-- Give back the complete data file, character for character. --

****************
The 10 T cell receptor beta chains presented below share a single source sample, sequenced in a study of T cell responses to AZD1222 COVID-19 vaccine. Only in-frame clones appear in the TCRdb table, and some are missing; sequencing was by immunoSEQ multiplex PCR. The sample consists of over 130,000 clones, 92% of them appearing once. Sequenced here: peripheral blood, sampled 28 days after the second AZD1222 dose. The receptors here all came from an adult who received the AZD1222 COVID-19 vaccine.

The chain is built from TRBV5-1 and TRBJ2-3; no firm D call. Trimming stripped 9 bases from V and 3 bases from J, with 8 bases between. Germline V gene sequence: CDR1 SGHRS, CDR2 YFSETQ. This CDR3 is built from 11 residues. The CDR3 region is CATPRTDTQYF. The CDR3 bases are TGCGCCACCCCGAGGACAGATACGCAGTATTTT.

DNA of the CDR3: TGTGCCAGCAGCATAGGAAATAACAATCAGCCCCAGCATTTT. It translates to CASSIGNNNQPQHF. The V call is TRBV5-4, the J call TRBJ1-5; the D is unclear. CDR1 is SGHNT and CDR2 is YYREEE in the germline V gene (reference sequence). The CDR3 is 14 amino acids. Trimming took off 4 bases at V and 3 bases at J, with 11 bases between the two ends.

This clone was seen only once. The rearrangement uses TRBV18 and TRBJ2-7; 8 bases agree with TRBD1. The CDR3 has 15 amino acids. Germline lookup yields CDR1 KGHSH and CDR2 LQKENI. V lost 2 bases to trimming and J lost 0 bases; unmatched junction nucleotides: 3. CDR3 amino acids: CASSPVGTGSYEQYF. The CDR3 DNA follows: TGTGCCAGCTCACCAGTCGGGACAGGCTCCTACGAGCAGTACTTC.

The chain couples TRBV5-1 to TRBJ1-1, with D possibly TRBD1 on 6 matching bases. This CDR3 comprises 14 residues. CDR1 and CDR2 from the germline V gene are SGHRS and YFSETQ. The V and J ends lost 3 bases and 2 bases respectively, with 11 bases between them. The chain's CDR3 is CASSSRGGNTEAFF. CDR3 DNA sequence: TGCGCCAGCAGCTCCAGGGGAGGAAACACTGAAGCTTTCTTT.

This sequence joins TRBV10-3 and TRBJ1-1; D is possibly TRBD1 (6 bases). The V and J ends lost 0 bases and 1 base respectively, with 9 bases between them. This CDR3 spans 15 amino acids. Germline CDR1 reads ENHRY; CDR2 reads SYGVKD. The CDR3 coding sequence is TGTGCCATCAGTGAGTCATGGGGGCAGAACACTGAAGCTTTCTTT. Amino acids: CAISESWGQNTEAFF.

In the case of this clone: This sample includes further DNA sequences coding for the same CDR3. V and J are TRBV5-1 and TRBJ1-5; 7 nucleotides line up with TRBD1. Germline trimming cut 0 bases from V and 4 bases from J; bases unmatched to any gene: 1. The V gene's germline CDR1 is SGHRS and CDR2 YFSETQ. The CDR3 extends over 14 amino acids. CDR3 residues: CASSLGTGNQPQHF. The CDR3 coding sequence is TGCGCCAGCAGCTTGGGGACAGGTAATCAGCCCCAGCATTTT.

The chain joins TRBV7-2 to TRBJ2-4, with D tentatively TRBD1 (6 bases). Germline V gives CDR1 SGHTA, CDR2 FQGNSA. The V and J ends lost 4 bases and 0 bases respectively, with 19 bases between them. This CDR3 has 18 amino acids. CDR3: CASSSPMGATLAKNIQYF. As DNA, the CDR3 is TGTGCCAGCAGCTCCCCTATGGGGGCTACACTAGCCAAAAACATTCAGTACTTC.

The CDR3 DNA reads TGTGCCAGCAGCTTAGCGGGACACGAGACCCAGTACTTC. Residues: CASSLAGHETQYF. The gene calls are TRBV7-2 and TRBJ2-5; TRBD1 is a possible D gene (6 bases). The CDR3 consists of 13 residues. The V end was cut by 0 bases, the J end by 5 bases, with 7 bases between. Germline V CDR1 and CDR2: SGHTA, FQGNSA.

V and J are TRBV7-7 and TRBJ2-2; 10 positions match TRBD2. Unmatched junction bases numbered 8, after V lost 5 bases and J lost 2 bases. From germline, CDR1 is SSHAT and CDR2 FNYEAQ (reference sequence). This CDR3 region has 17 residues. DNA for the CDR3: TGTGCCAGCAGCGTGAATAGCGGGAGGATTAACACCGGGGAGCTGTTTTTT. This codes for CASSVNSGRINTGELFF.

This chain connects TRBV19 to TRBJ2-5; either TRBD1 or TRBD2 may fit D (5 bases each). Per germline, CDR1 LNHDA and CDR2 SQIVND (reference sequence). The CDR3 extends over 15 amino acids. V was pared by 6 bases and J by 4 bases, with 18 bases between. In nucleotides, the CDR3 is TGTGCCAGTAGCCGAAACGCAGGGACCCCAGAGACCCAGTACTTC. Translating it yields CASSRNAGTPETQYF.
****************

The 10 T cell receptor beta chains presented below share a single source sample, sequenced in a study of T cell responses to AZD1222 COVID-19 vaccine. Only in-frame clones appear in the TCRdb table, and some are missing; sequencing was by immunoSEQ multiplex PCR. The sample consists of over 130,000 clones, 92% of them appearing once. Sequenced here: peripheral blood, sampled 28 days after the second AZD1222 dose. The receptors here all came from an adult who received the AZD1222 COVID-19 vaccine.

The chain is built from TRBV5-1 and TRBJ2-3; no firm D call. Trimming stripped 9 bases from V and 3 bases from J, with 8 bases between. Germline V gene sequence: CDR1 SGHRS, CDR2 YFSETQ. This CDR3 is built from 11 residues. The CDR3 region is CATPRTDTQYF. The CDR3 bases are TGCGCCACCCCGAGGACAGATACGCAGTATTTT.

DNA of the CDR3: TGTGCCAGCAGCATAGGAAATAACAATCAGCCCCAGCATTTT. It translates to CASSIGNNNQPQHF. The V call is TRBV5-4, the J call TRBJ1-5; the D is unclear. CDR1 is SGHNT and CDR2 is YYREEE in the germline V gene (reference sequence). The CDR3 is 14 amino acids. Trimming took off 4 bases at V and 3 bases at J, with 11 bases between the two ends.

This clone was seen only once. The rearrangement uses TRBV18 and TRBJ2-7; 8 bases agree with TRBD1. The CDR3 has 15 amino acids. Germline lookup yields CDR1 KGHSH and CDR2 LQKENI. V lost 2 bases to trimming and J lost 0 bases; unmatched junction nucleotides: 3. CDR3 amino acids: CASSPVGTGSYEQYF. The CDR3 DNA follows: TGTGCCAGCTCACCAGTCGGGACAGGCTCCTACGAGCAGTACTTC.

The chain couples TRBV5-1 to TRBJ1-1, with D possibly TRBD1 on 6 matching bases. This CDR3 comprises 14 residues. CDR1 and CDR2 from the germline V gene are SGHRS and YFSETQ. The V and J ends lost 3 bases and 2 bases respectively, with 11 bases between them. The chain's CDR3 is CASSSRGGNTEAFF. CDR3 DNA sequence: TGCGCCAGCAGCTCCAGGGGAGGAAACACTGAAGCTTTCTTT.

This sequence joins TRBV10-3 and TRBJ1-1; D is possibly TRBD1 (6 bases). The V and J ends lost 0 bases and 1 base respectively, with 9 bases between them. This CDR3 spans 15 amino acids. Germline CDR1 reads ENHRY; CDR2 reads SYGVKD. The CDR3 coding sequence is TGTGCCATCAGTGAGTCATGGGGGCAGAACACTGAAGCTTTCTTT. Amino acids: CAISESWGQNTEAFF.

In the case of this clone: This sample includes further DNA sequences coding for the same CDR3. V and J are TRBV5-1 and TRBJ1-5; 7 nucleotides line up with TRBD1. Germline trimming cut 0 bases from V and 4 bases from J; bases unmatched to any gene: 1. The V gene's germline CDR1 is SGHRS and CDR2 YFSETQ. The CDR3 extends over 14 amino acids. CDR3 residues: CASSLGTGNQPQHF. The CDR3 coding sequence is TGCGCCAGCAGCTTGGGGACAGGTAATCAGCCCCAGCATTTT.

The chain joins TRBV7-2 to TRBJ2-4, with D tentatively TRBD1 (6 bases). Germline V gives CDR1 SGHTA, CDR2 FQGNSA. The V and J ends lost 4 bases and 0 bases respectively, with 19 bases between them. This CDR3 has 18 amino acids. CDR3: CASSSPMGATLAKNIQYF. As DNA, the CDR3 is TGTGCCAGCAGCTCCCCTATGGGGGCTACACTAGCCAAAAACATTCAGTACTTC.

The CDR3 DNA reads TGTGCCAGCAGCTTAGCGGGACACGAGACCCAGTACTTC. Residues: CASSLAGHETQYF. The gene calls are TRBV7-2 and TRBJ2-5; TRBD1 is a possible D gene (6 bases). The CDR3 consists of 13 residues. The V end was cut by 0 bases, the J end by 5 bases, with 7 bases between. Germline V CDR1 and CDR2: SGHTA, FQGNSA.

V and J are TRBV7-7 and TRBJ2-2; 10 positions match TRBD2. Unmatched junction bases numbered 8, after V lost 5 bases and J lost 2 bases. From germline, CDR1 is SSHAT and CDR2 FNYEAQ (reference sequence). This CDR3 region has 17 residues. DNA for the CDR3: TGTGCCAGCAGCGTGAATAGCGGGAGGATTAACACCGGGGAGCTGTTTTTT. This codes for CASSVNSGRINTGELFF.

This chain connects TRBV19 to TRBJ2-5; either TRBD1 or TRBD2 may fit D (5 bases each). Per germline, CDR1 LNHDA and CDR2 SQIVND (reference sequence). The CDR3 extends over 15 amino acids. V was pared by 6 bases and J by 4 bases, with 18 bases between. In nucleotides, the CDR3 is TGTGCCAGTAGCCGAAACGCAGGGACCCCAGAGACCCAGTACTTC. Translating it yields CASSRNAGTPETQYF.